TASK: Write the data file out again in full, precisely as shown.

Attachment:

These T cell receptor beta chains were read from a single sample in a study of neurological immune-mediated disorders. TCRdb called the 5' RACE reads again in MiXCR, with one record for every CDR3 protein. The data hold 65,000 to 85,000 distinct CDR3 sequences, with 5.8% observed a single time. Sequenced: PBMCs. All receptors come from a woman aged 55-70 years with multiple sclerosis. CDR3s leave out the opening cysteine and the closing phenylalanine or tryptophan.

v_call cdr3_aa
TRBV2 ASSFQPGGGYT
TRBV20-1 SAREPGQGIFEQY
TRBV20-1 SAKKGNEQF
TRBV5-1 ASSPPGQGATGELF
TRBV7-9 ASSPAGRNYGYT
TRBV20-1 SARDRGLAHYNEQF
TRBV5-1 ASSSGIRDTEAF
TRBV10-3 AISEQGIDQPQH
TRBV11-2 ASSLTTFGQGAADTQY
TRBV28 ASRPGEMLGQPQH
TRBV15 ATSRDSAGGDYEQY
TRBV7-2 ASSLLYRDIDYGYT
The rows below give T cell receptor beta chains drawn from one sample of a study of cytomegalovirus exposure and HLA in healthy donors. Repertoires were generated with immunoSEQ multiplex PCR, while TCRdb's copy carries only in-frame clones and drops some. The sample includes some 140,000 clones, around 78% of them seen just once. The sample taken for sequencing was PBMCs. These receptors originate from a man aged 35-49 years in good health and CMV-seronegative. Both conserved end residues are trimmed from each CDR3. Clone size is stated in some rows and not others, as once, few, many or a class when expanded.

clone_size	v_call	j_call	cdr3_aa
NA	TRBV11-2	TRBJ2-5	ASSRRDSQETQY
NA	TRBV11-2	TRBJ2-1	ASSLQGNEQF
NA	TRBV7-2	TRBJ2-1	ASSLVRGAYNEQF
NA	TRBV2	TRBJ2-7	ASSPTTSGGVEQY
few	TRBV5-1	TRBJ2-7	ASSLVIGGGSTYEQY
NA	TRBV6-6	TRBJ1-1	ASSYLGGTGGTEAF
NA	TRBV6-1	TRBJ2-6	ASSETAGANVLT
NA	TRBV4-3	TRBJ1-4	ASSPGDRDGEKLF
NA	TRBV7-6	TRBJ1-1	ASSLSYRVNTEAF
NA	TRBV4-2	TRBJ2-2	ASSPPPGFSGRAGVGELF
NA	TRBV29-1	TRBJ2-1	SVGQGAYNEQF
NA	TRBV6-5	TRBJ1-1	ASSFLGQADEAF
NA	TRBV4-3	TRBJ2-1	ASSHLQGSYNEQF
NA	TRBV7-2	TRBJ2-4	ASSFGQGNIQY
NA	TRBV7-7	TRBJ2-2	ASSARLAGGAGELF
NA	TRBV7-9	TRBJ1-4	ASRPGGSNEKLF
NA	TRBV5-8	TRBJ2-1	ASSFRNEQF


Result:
These T cell receptor beta chains were read from a single sample in a study of neurological immune-mediated disorders. TCRdb called the 5' RACE reads again in MiXCR, with one record for every CDR3 protein. The data hold 65,000 to 85,000 distinct CDR3 sequences, with 5.8% observed a single time. Sequenced: PBMCs. All receptors come from a woman aged 55-70 years with multiple sclerosis. CDR3s leave out the opening cysteine and the closing phenylalanine or tryptophan.

v_call cdr3_aa
TRBV2 ASSFQPGGGYT
TRBV20-1 SAREPGQGIFEQY
TRBV20-1 SAKKGNEQF
TRBV5-1 ASSPPGQGATGELF
TRBV7-9 ASSPAGRNYGYT
TRBV20-1 SARDRGLAHYNEQF
TRBV5-1 ASSSGIRDTEAF
TRBV10-3 AISEQGIDQPQH
TRBV11-2 ASSLTTFGQGAADTQY
TRBV28 ASRPGEMLGQPQH
TRBV15 ATSRDSAGGDYEQY
TRBV7-2 ASSLLYRDIDYGYT
The rows below give T cell receptor beta chains drawn from one sample of a study of cytomegalovirus exposure and HLA in healthy donors. Repertoires were generated with immunoSEQ multiplex PCR, while TCRdb's copy carries only in-frame clones and drops some. The sample includes some 140,000 clones, around 78% of them seen just once. The sample taken for sequencing was PBMCs. These receptors originate from a man aged 35-49 years in good health and CMV-seronegative. Both conserved end residues are trimmed from each CDR3. Clone size is stated in some rows and not others, as once, few, many or a class when expanded.

clone_size	v_call	j_call	cdr3_aa
NA	TRBV11-2	TRBJ2-5	ASSRRDSQETQY
NA	TRBV11-2	TRBJ2-1	ASSLQGNEQF
NA	TRBV7-2	TRBJ2-1	ASSLVRGAYNEQF
NA	TRBV2	TRBJ2-7	ASSPTTSGGVEQY
few	TRBV5-1	TRBJ2-7	ASSLVIGGGSTYEQY
NA	TRBV6-6	TRBJ1-1	ASSYLGGTGGTEAF
NA	TRBV6-1	TRBJ2-6	ASSETAGANVLT
NA	TRBV4-3	TRBJ1-4	ASSPGDRDGEKLF
NA	TRBV7-6	TRBJ1-1	ASSLSYRVNTEAF
NA	TRBV4-2	TRBJ2-2	ASSPPPGFSGRAGVGELF
NA	TRBV29-1	TRBJ2-1	SVGQGAYNEQF
NA	TRBV6-5	TRBJ1-1	ASSFLGQADEAF
NA	TRBV4-3	TRBJ2-1	ASSHLQGSYNEQF
NA	TRBV7-2	TRBJ2-4	ASSFGQGNIQY
NA	TRBV7-7	TRBJ2-2	ASSARLAGGAGELF
NA	TRBV7-9	TRBJ1-4	ASRPGGSNEKLF
NA	TRBV5-8	TRBJ2-1	ASSFRNEQF